Note: Passed means the bill was approved by both chambers of the legislature and is pending the governor’s signature as of June 9, 2021. Enacted means the bill was signed by the governor and became law.  

HB 21-1011 Multilingual Ballot Access for Voters – Passed  
If enacted, counties where either 2,000 adults or 2.5% of the adult population primarily speak a language other than English will be required to provide a ballot in that language. 

HB 21-1075 Replace The Term Illegal Alien – Enacted 
With the enactment of HB 1075, the term “illegal alien” was replaced with the term “worker without authorization” as it relates to public contracts for services.  

SB 21-027 Emergency Supplies for Colorado Babies and Families – Passed  
If enacted, the state government will allocate much-needed funding for nonprofit organizations to provide diapers and other childcare necessities to families in need, including Catholic Charities.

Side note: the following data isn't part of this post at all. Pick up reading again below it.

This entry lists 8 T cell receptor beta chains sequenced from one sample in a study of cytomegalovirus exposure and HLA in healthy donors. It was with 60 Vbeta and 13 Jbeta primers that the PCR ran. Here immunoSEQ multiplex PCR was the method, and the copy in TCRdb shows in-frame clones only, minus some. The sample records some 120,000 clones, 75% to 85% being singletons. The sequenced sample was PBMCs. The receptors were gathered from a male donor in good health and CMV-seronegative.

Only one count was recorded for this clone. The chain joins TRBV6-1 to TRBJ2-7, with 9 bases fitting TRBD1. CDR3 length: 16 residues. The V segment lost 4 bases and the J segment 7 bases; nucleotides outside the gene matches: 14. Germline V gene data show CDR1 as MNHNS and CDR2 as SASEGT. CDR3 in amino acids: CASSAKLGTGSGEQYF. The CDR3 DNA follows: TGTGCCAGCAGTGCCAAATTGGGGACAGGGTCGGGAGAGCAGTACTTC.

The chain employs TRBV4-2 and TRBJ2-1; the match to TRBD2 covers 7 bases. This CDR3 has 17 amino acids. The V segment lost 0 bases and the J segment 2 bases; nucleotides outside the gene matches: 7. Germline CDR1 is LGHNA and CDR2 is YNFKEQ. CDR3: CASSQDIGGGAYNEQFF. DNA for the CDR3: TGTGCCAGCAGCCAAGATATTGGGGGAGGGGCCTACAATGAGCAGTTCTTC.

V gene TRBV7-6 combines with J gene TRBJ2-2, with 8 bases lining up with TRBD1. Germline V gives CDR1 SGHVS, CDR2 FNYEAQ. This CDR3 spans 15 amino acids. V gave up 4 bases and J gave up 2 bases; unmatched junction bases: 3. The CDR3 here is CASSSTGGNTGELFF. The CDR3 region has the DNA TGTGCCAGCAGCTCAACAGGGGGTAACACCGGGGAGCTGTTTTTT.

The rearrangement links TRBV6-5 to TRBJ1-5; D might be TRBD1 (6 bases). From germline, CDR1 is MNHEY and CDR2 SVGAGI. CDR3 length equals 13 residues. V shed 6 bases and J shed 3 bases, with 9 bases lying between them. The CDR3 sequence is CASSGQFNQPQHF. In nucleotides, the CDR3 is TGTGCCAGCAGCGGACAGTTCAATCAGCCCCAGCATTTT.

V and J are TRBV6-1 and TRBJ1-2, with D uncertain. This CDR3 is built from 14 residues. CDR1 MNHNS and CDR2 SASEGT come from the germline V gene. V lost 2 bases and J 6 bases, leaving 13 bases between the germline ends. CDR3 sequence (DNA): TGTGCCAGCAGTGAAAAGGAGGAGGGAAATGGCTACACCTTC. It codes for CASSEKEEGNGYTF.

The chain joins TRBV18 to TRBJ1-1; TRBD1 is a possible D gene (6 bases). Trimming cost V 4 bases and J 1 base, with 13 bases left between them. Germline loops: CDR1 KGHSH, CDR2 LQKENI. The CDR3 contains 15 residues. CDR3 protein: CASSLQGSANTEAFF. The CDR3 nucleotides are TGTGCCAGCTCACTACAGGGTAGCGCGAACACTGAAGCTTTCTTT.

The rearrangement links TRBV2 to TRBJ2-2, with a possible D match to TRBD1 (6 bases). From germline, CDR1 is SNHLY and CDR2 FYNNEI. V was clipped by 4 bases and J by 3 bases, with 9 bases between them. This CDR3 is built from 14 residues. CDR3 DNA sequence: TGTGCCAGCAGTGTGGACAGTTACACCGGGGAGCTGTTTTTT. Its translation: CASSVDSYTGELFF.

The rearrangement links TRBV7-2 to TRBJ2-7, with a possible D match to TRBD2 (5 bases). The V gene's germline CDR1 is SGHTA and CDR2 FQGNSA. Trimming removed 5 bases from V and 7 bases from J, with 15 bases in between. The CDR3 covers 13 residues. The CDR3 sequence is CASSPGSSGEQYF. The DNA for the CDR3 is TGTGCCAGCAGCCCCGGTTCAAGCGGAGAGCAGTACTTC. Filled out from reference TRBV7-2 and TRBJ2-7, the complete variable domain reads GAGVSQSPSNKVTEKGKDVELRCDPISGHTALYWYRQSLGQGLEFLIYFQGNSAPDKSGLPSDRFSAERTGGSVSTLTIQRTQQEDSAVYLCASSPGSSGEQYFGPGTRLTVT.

SB 21-077 Remove Lawful Presence Verification Credentialing – Enacted    
With the enactment of SB 77, verification of lawful presence will no longer be required for any applicant for a license, certificate, or registration, particularly in the job fields of education and childcare.  

SB 21-146 Improve Prison Release Outcomes – Passed  
If enacted, SB 146 will establish practices that ease the transition back into society for formerly incarcerated persons.  

SB 21-158 Increase Medical Providers for Senior Citizens – Passed  
If enacted, SB 158 will allocate more funding for senior citizen care, which is currently understaffed and underfunded.  

Eight bills the CCC opposed that were passed 


HB 21-1072 Equal Access Services For Out-of-home Placements – Enacted